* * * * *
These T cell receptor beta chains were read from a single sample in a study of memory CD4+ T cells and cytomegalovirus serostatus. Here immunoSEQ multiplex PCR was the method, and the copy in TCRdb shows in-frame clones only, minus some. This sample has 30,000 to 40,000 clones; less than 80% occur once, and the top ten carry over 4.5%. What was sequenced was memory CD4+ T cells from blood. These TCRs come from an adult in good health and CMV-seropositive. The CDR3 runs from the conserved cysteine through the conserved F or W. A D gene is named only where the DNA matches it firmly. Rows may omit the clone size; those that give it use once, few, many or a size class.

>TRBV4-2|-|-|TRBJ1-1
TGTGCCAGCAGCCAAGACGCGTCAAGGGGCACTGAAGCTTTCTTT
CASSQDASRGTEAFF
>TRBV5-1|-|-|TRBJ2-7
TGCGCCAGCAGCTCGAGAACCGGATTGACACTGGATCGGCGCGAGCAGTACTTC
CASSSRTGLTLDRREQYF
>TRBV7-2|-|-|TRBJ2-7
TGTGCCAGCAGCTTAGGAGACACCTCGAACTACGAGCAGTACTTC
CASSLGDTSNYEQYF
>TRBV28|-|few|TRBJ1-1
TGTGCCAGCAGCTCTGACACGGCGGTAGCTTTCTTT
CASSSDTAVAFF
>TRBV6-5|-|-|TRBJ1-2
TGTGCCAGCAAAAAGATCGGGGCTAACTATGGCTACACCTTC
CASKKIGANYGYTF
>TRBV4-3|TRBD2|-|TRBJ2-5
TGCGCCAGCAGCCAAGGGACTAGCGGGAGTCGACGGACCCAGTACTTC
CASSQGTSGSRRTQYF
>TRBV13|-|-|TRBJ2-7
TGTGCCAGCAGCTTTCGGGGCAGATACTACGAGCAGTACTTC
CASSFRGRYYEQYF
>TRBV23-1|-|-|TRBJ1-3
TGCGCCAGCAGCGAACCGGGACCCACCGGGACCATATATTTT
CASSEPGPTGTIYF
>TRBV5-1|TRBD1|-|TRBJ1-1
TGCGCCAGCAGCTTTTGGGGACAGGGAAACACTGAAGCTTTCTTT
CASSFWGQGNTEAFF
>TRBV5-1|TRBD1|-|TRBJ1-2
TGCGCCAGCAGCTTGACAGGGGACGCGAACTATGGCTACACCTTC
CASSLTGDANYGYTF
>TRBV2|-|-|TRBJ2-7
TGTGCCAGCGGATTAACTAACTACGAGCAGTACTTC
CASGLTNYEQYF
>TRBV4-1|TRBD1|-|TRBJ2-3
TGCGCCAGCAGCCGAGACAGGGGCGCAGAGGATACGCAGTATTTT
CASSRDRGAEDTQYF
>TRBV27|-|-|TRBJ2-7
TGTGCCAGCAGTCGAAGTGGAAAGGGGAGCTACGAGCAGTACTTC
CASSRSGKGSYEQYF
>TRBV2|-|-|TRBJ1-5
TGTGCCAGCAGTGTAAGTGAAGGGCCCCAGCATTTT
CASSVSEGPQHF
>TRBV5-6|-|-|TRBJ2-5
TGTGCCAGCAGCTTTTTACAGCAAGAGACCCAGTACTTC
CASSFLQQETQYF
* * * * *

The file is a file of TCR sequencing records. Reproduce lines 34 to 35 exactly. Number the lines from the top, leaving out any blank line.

CASGLTNYEQYF
>TRBV4-1|TRBD1|-|TRBJ2-3